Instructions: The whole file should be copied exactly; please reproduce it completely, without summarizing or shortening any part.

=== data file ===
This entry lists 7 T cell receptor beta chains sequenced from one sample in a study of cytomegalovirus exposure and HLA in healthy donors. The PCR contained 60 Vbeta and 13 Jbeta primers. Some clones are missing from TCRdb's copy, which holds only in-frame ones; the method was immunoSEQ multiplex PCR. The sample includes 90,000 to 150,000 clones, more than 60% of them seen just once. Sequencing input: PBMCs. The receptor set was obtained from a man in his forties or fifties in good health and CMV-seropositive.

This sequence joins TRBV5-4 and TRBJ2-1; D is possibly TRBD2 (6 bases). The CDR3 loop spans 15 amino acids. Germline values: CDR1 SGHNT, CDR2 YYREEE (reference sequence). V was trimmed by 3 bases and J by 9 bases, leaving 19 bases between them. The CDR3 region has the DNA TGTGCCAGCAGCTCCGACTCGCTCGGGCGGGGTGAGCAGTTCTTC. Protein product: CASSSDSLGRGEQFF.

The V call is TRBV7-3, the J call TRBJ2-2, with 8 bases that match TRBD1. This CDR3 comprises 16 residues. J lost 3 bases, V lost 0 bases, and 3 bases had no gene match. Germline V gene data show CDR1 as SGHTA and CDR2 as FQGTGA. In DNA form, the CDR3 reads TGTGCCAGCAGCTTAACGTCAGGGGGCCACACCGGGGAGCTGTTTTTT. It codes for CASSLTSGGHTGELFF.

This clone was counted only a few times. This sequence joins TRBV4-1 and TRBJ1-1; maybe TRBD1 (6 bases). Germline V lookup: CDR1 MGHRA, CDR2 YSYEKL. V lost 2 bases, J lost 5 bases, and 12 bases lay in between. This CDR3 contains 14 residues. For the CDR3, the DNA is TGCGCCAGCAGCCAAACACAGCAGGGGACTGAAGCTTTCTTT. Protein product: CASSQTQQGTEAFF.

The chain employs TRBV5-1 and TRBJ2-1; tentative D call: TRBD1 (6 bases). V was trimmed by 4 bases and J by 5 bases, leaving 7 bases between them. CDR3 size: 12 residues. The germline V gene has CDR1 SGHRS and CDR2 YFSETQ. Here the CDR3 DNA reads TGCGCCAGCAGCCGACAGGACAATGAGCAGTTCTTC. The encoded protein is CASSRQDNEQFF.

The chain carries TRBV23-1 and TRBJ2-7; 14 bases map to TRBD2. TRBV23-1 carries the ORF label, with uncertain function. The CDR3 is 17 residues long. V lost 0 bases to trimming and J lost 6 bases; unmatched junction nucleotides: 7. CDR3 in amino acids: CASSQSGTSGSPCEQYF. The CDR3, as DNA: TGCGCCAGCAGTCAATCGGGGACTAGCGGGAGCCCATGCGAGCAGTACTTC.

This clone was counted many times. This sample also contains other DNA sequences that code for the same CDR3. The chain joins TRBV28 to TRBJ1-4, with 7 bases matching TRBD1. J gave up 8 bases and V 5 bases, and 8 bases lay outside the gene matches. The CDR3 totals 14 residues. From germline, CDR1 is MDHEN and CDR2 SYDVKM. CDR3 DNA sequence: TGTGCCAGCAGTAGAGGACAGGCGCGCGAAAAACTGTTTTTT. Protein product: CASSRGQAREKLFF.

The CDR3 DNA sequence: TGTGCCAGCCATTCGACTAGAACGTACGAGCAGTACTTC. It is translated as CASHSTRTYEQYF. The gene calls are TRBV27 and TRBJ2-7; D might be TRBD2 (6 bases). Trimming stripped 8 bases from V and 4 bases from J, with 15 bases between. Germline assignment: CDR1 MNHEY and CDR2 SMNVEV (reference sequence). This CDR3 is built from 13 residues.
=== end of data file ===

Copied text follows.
This entry lists 7 T cell receptor beta chains sequenced from one sample in a study of cytomegalovirus exposure and HLA in healthy donors. The PCR contained 60 Vbeta and 13 Jbeta primers. Some clones are missing from TCRdb's copy, which holds only in-frame ones; the method was immunoSEQ multiplex PCR. The sample includes 90,000 to 150,000 clones, more than 60% of them seen just once. Sequencing input: PBMCs. The receptor set was obtained from a man in his forties or fifties in good health and CMV-seropositive.

This sequence joins TRBV5-4 and TRBJ2-1; D is possibly TRBD2 (6 bases). The CDR3 loop spans 15 amino acids. Germline values: CDR1 SGHNT, CDR2 YYREEE (reference sequence). V was trimmed by 3 bases and J by 9 bases, leaving 19 bases between them. The CDR3 region has the DNA TGTGCCAGCAGCTCCGACTCGCTCGGGCGGGGTGAGCAGTTCTTC. Protein product: CASSSDSLGRGEQFF.

The V call is TRBV7-3, the J call TRBJ2-2, with 8 bases that match TRBD1. This CDR3 comprises 16 residues. J lost 3 bases, V lost 0 bases, and 3 bases had no gene match. Germline V gene data show CDR1 as SGHTA and CDR2 as FQGTGA. In DNA form, the CDR3 reads TGTGCCAGCAGCTTAACGTCAGGGGGCCACACCGGGGAGCTGTTTTTT. It codes for CASSLTSGGHTGELFF.

This clone was counted only a few times. This sequence joins TRBV4-1 and TRBJ1-1; maybe TRBD1 (6 bases). Germline V lookup: CDR1 MGHRA, CDR2 YSYEKL. V lost 2 bases, J lost 5 bases, and 12 bases lay in between. This CDR3 contains 14 residues. For the CDR3, the DNA is TGCGCCAGCAGCCAAACACAGCAGGGGACTGAAGCTTTCTTT. Protein product: CASSQTQQGTEAFF.

The chain employs TRBV5-1 and TRBJ2-1; tentative D call: TRBD1 (6 bases). V was trimmed by 4 bases and J by 5 bases, leaving 7 bases between them. CDR3 size: 12 residues. The germline V gene has CDR1 SGHRS and CDR2 YFSETQ. Here the CDR3 DNA reads TGCGCCAGCAGCCGACAGGACAATGAGCAGTTCTTC. The encoded protein is CASSRQDNEQFF.

The chain carries TRBV23-1 and TRBJ2-7; 14 bases map to TRBD2. TRBV23-1 carries the ORF label, with uncertain function. The CDR3 is 17 residues long. V lost 0 bases to trimming and J lost 6 bases; unmatched junction nucleotides: 7. CDR3 in amino acids: CASSQSGTSGSPCEQYF. The CDR3, as DNA: TGCGCCAGCAGTCAATCGGGGACTAGCGGGAGCCCATGCGAGCAGTACTTC.

This clone was counted many times. This sample also contains other DNA sequences that code for the same CDR3. The chain joins TRBV28 to TRBJ1-4, with 7 bases matching TRBD1. J gave up 8 bases and V 5 bases, and 8 bases lay outside the gene matches. The CDR3 totals 14 residues. From germline, CDR1 is MDHEN and CDR2 SYDVKM. CDR3 DNA sequence: TGTGCCAGCAGTAGAGGACAGGCGCGCGAAAAACTGTTTTTT. Protein product: CASSRGQAREKLFF.

The CDR3 DNA sequence: TGTGCCAGCCATTCGACTAGAACGTACGAGCAGTACTTC. It is translated as CASHSTRTYEQYF. The gene calls are TRBV27 and TRBJ2-7; D might be TRBD2 (6 bases). Trimming stripped 8 bases from V and 4 bases from J, with 15 bases between. Germline assignment: CDR1 MNHEY and CDR2 SMNVEV (reference sequence). This CDR3 is built from 13 residues.